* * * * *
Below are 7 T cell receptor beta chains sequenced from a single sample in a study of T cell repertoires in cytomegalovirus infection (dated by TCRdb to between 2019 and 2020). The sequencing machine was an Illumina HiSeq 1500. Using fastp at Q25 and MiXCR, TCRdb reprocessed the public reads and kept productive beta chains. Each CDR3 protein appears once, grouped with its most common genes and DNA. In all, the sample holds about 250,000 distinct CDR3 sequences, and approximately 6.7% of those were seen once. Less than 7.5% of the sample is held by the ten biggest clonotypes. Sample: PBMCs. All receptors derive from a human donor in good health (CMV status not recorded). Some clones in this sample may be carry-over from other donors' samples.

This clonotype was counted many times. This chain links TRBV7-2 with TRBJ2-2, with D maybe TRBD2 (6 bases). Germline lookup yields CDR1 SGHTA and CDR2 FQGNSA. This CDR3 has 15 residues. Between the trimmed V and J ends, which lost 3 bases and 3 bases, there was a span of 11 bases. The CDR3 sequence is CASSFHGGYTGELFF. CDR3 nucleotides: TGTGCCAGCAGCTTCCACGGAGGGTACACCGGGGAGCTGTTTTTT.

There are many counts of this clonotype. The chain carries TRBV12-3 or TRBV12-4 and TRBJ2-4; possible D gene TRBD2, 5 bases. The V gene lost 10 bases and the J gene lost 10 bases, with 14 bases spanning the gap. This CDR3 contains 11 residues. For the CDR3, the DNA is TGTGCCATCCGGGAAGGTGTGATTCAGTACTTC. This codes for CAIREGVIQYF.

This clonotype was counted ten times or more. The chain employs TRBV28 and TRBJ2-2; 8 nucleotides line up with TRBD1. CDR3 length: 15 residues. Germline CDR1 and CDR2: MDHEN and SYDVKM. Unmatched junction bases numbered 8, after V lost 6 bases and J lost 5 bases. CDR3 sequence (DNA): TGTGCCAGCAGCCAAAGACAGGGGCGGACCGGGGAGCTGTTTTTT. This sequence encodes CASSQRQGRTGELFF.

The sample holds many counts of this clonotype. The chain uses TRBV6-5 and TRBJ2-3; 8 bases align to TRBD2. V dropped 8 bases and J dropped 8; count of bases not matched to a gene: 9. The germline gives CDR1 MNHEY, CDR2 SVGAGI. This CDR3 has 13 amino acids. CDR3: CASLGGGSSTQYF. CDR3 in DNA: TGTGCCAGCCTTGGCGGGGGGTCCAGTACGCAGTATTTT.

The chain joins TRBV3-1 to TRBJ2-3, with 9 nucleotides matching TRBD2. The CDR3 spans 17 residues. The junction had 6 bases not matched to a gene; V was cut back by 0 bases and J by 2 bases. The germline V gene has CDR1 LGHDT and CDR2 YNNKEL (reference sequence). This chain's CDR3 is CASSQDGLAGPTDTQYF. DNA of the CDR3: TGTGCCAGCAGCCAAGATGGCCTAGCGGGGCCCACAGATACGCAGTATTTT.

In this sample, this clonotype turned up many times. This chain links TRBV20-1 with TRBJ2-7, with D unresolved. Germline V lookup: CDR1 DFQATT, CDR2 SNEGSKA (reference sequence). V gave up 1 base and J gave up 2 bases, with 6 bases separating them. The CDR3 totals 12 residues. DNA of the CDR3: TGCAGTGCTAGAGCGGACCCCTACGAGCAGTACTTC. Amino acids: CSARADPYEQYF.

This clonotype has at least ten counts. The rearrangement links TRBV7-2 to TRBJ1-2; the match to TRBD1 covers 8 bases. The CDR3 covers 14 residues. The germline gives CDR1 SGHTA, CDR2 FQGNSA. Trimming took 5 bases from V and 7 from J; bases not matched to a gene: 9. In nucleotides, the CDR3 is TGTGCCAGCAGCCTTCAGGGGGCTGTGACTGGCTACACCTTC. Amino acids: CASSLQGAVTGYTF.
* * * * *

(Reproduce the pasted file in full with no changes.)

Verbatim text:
Below are 7 T cell receptor beta chains sequenced from a single sample in a study of T cell repertoires in cytomegalovirus infection (dated by TCRdb to between 2019 and 2020). The sequencing machine was an Illumina HiSeq 1500. Using fastp at Q25 and MiXCR, TCRdb reprocessed the public reads and kept productive beta chains. Each CDR3 protein appears once, grouped with its most common genes and DNA. In all, the sample holds about 250,000 distinct CDR3 sequences, and approximately 6.7% of those were seen once. Less than 7.5% of the sample is held by the ten biggest clonotypes. Sample: PBMCs. All receptors derive from a human donor in good health (CMV status not recorded). Some clones in this sample may be carry-over from other donors' samples.

This clonotype was counted many times. This chain links TRBV7-2 with TRBJ2-2, with D maybe TRBD2 (6 bases). Germline lookup yields CDR1 SGHTA and CDR2 FQGNSA. This CDR3 has 15 residues. Between the trimmed V and J ends, which lost 3 bases and 3 bases, there was a span of 11 bases. The CDR3 sequence is CASSFHGGYTGELFF. CDR3 nucleotides: TGTGCCAGCAGCTTCCACGGAGGGTACACCGGGGAGCTGTTTTTT.

There are many counts of this clonotype. The chain carries TRBV12-3 or TRBV12-4 and TRBJ2-4; possible D gene TRBD2, 5 bases. The V gene lost 10 bases and the J gene lost 10 bases, with 14 bases spanning the gap. This CDR3 contains 11 residues. For the CDR3, the DNA is TGTGCCATCCGGGAAGGTGTGATTCAGTACTTC. This codes for CAIREGVIQYF.

This clonotype was counted ten times or more. The chain employs TRBV28 and TRBJ2-2; 8 nucleotides line up with TRBD1. CDR3 length: 15 residues. Germline CDR1 and CDR2: MDHEN and SYDVKM. Unmatched junction bases numbered 8, after V lost 6 bases and J lost 5 bases. CDR3 sequence (DNA): TGTGCCAGCAGCCAAAGACAGGGGCGGACCGGGGAGCTGTTTTTT. This sequence encodes CASSQRQGRTGELFF.

The sample holds many counts of this clonotype. The chain uses TRBV6-5 and TRBJ2-3; 8 bases align to TRBD2. V dropped 8 bases and J dropped 8; count of bases not matched to a gene: 9. The germline gives CDR1 MNHEY, CDR2 SVGAGI. This CDR3 has 13 amino acids. CDR3: CASLGGGSSTQYF. CDR3 in DNA: TGTGCCAGCCTTGGCGGGGGGTCCAGTACGCAGTATTTT.

The chain joins TRBV3-1 to TRBJ2-3, with 9 nucleotides matching TRBD2. The CDR3 spans 17 residues. The junction had 6 bases not matched to a gene; V was cut back by 0 bases and J by 2 bases. The germline V gene has CDR1 LGHDT and CDR2 YNNKEL (reference sequence). This chain's CDR3 is CASSQDGLAGPTDTQYF. DNA of the CDR3: TGTGCCAGCAGCCAAGATGGCCTAGCGGGGCCCACAGATACGCAGTATTTT.

In this sample, this clonotype turned up many times. This chain links TRBV20-1 with TRBJ2-7, with D unresolved. Germline V lookup: CDR1 DFQATT, CDR2 SNEGSKA (reference sequence). V gave up 1 base and J gave up 2 bases, with 6 bases separating them. The CDR3 totals 12 residues. DNA of the CDR3: TGCAGTGCTAGAGCGGACCCCTACGAGCAGTACTTC. Amino acids: CSARADPYEQYF.

This clonotype has at least ten counts. The rearrangement links TRBV7-2 to TRBJ1-2; the match to TRBD1 covers 8 bases. The CDR3 covers 14 residues. The germline gives CDR1 SGHTA, CDR2 FQGNSA. Trimming took 5 bases from V and 7 from J; bases not matched to a gene: 9. In nucleotides, the CDR3 is TGTGCCAGCAGCCTTCAGGGGGCTGTGACTGGCTACACCTTC. Amino acids: CASSLQGAVTGYTF.